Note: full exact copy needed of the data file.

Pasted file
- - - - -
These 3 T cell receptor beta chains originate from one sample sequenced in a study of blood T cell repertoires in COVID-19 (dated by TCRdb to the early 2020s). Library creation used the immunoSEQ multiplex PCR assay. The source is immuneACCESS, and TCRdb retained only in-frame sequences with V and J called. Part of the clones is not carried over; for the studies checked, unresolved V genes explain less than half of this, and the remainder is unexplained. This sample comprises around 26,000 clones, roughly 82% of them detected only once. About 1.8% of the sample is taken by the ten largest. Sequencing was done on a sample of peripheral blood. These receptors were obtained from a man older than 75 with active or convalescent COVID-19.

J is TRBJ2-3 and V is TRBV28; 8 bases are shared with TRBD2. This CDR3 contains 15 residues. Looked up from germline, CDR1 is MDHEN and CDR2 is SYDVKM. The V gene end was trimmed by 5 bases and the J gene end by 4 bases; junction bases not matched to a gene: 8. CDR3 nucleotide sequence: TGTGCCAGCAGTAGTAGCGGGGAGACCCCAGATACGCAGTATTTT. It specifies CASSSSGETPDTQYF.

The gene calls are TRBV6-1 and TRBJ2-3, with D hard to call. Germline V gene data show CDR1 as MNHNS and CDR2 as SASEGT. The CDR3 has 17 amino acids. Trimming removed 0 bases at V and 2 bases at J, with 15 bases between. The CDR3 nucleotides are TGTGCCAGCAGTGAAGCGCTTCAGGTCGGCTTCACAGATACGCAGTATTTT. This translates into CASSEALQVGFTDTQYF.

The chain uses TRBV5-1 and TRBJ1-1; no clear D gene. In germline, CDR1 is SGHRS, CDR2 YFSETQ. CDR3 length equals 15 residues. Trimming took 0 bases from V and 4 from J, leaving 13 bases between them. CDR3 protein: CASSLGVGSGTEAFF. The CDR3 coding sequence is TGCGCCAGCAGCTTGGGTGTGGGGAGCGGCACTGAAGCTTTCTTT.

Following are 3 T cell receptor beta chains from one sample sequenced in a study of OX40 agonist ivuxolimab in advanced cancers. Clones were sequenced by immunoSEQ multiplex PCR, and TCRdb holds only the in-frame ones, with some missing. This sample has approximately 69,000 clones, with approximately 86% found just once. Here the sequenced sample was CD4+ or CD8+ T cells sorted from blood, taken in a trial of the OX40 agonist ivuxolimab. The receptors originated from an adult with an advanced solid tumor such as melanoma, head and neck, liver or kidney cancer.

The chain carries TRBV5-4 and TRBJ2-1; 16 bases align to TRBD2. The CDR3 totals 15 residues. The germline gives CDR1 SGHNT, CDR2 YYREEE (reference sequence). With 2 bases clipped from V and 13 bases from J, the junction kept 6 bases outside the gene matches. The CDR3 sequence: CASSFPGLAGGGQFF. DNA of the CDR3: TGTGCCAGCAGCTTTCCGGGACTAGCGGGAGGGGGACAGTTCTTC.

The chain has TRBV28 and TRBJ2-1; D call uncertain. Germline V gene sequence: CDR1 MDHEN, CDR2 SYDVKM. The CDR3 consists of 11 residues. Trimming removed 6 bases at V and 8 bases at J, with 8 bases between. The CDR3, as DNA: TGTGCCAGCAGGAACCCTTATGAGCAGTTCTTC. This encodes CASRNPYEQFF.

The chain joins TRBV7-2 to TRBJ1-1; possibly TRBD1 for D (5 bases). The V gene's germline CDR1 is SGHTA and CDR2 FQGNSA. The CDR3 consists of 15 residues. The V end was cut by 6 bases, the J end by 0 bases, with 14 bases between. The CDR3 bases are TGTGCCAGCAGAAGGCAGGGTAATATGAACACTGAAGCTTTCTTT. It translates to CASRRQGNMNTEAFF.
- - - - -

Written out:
These 3 T cell receptor beta chains originate from one sample sequenced in a study of blood T cell repertoires in COVID-19 (dated by TCRdb to the early 2020s). Library creation used the immunoSEQ multiplex PCR assay. The source is immuneACCESS, and TCRdb retained only in-frame sequences with V and J called. Part of the clones is not carried over; for the studies checked, unresolved V genes explain less than half of this, and the remainder is unexplained. This sample comprises around 26,000 clones, roughly 82% of them detected only once. About 1.8% of the sample is taken by the ten largest. Sequencing was done on a sample of peripheral blood. These receptors were obtained from a man older than 75 with active or convalescent COVID-19.

J is TRBJ2-3 and V is TRBV28; 8 bases are shared with TRBD2. This CDR3 contains 15 residues. Looked up from germline, CDR1 is MDHEN and CDR2 is SYDVKM. The V gene end was trimmed by 5 bases and the J gene end by 4 bases; junction bases not matched to a gene: 8. CDR3 nucleotide sequence: TGTGCCAGCAGTAGTAGCGGGGAGACCCCAGATACGCAGTATTTT. It specifies CASSSSGETPDTQYF.

The gene calls are TRBV6-1 and TRBJ2-3, with D hard to call. Germline V gene data show CDR1 as MNHNS and CDR2 as SASEGT. The CDR3 has 17 amino acids. Trimming removed 0 bases at V and 2 bases at J, with 15 bases between. The CDR3 nucleotides are TGTGCCAGCAGTGAAGCGCTTCAGGTCGGCTTCACAGATACGCAGTATTTT. This translates into CASSEALQVGFTDTQYF.

The chain uses TRBV5-1 and TRBJ1-1; no clear D gene. In germline, CDR1 is SGHRS, CDR2 YFSETQ. CDR3 length equals 15 residues. Trimming took 0 bases from V and 4 from J, leaving 13 bases between them. CDR3 protein: CASSLGVGSGTEAFF. The CDR3 coding sequence is TGCGCCAGCAGCTTGGGTGTGGGGAGCGGCACTGAAGCTTTCTTT.

Following are 3 T cell receptor beta chains from one sample sequenced in a study of OX40 agonist ivuxolimab in advanced cancers. Clones were sequenced by immunoSEQ multiplex PCR, and TCRdb holds only the in-frame ones, with some missing. This sample has approximately 69,000 clones, with approximately 86% found just once. Here the sequenced sample was CD4+ or CD8+ T cells sorted from blood, taken in a trial of the OX40 agonist ivuxolimab. The receptors originated from an adult with an advanced solid tumor such as melanoma, head and neck, liver or kidney cancer.

The chain carries TRBV5-4 and TRBJ2-1; 16 bases align to TRBD2. The CDR3 totals 15 residues. The germline gives CDR1 SGHNT, CDR2 YYREEE (reference sequence). With 2 bases clipped from V and 13 bases from J, the junction kept 6 bases outside the gene matches. The CDR3 sequence: CASSFPGLAGGGQFF. DNA of the CDR3: TGTGCCAGCAGCTTTCCGGGACTAGCGGGAGGGGGACAGTTCTTC.

The chain has TRBV28 and TRBJ2-1; D call uncertain. Germline V gene sequence: CDR1 MDHEN, CDR2 SYDVKM. The CDR3 consists of 11 residues. Trimming removed 6 bases at V and 8 bases at J, with 8 bases between. The CDR3, as DNA: TGTGCCAGCAGGAACCCTTATGAGCAGTTCTTC. This encodes CASRNPYEQFF.

The chain joins TRBV7-2 to TRBJ1-1; possibly TRBD1 for D (5 bases). The V gene's germline CDR1 is SGHTA and CDR2 FQGNSA. The CDR3 consists of 15 residues. The V end was cut by 6 bases, the J end by 0 bases, with 14 bases between. The CDR3 bases are TGTGCCAGCAGAAGGCAGGGTAATATGAACACTGAAGCTTTCTTT. It translates to CASRRQGNMNTEAFF.